Tagged with: books children disabilities reading
As a young child, Katherine Schneider, now a clinical psychologist, realized the lack of books about and for people with disabilities. As a result 7 years ago, she created the Schneider Family Book Award. Katherine has a visual impairment and this was her way to thank the people who had helped her throughout her life. The book award is given to books that “embody an artistic expression of the disability experience for child and adolescent audiences” and to spotlight well-written children’s books about people with disabilities.
The Schneider Family Book Award is administered by the American Library Association, and is given annually to three books chosen by a committee of librarians. One winning book is chosen for each of three different age categories: young children (birth through age 8), children ages 9 through 13, and teens ages 14 through 18.
Winning authors each receive $5,000 and a framed plaque. Also, the winning books sport a specially designed blue-and-silver sticker showing boys and girls holding hands around a circle representing the world. The sticker includes the words “Schneider Family Book Award” in Braille, as well as in regular printed letters.
2011 Winners & Excerpts:
“The Pirate of Kindergarten” by George Ella Lyon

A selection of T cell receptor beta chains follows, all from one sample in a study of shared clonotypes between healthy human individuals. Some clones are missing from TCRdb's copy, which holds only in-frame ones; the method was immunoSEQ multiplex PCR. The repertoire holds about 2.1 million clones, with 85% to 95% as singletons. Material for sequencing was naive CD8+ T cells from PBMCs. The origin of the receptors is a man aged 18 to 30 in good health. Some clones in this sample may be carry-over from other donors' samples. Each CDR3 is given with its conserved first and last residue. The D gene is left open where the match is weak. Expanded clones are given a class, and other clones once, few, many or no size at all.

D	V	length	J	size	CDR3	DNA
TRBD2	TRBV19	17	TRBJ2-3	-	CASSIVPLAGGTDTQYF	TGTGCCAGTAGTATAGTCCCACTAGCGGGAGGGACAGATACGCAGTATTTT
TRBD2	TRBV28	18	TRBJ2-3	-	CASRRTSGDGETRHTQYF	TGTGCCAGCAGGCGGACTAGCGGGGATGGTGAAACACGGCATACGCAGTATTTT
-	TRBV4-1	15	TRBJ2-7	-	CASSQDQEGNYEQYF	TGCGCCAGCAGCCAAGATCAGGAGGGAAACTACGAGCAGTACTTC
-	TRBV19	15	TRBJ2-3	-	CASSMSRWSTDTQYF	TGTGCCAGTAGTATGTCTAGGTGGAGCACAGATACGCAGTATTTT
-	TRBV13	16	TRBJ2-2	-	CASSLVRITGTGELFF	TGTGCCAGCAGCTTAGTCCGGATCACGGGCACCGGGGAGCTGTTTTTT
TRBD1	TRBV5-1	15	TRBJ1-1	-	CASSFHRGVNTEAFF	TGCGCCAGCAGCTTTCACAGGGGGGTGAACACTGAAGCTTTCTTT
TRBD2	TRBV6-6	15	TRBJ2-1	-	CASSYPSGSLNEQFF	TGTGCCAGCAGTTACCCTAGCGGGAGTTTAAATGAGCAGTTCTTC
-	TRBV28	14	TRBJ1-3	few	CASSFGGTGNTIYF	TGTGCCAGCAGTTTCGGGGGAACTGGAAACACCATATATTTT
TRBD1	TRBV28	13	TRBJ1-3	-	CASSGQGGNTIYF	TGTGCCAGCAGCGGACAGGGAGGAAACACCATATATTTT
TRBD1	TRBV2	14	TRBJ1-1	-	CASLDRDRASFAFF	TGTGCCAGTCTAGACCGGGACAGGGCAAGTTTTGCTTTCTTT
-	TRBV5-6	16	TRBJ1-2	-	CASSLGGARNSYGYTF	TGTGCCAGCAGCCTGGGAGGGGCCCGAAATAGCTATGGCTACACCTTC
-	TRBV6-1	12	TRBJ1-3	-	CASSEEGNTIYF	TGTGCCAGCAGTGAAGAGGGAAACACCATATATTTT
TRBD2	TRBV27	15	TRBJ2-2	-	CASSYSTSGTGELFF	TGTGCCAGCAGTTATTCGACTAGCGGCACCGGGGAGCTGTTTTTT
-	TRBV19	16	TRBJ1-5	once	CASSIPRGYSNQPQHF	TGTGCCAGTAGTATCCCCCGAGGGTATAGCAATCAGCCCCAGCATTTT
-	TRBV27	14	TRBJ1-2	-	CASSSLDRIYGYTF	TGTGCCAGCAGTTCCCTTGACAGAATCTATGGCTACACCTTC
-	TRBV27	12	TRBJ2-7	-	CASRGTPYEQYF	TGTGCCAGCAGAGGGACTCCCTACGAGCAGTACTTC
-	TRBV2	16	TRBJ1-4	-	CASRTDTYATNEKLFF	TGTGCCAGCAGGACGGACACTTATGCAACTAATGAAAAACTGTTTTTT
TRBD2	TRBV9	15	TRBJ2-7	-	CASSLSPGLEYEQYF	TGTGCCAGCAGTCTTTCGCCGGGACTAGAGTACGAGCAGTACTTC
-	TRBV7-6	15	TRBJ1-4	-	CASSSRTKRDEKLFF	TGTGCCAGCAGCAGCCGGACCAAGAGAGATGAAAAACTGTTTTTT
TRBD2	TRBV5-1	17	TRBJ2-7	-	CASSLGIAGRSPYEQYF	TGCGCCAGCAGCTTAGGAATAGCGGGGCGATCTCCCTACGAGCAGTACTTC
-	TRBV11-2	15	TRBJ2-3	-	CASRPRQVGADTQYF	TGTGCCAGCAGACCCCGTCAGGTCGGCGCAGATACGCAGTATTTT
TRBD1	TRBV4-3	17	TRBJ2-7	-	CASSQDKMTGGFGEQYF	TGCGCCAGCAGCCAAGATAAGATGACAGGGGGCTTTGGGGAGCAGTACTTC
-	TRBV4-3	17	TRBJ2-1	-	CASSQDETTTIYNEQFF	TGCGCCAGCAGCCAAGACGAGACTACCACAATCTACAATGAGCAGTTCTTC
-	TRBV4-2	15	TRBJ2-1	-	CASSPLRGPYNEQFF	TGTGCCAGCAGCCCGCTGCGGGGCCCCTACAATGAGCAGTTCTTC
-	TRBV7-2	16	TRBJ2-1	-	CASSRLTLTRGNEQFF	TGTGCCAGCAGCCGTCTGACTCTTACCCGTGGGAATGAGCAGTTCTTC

— Ginny loves reading, but it still can be a frustrating process. If Ginny squints, she can see the letters pretty well. When her kindergarten teacher tells her “Don’t squint,” however, Ginny sees twice the amount of letters, making reading a perpetual challenge.
“After Ever After” by Jordan Sonnenblick
— Jeffrey and his best friend Tad have survived cancer, but it’s left them with emotional and physical scars. Cancer-fighting medicine has scrambled parts of Jeffrey’s brain, making it nearly impossible for him to master math, while Tad must get around in a wheelchair.
“Five Flavors of Dumb” by Antony John
— When a high-school rock band named Dumb accepts 18-year-old Piper’s offer to be the manager, she wonders if she’s done something stupid. After all, the players have some major musical and group-dynamic problems to work through before they can even think about making it big. Even more importantly, as a person with a hearing impairment, Piper can only do so much to help the band improve.
Schneider Family Book Award (American Library Association)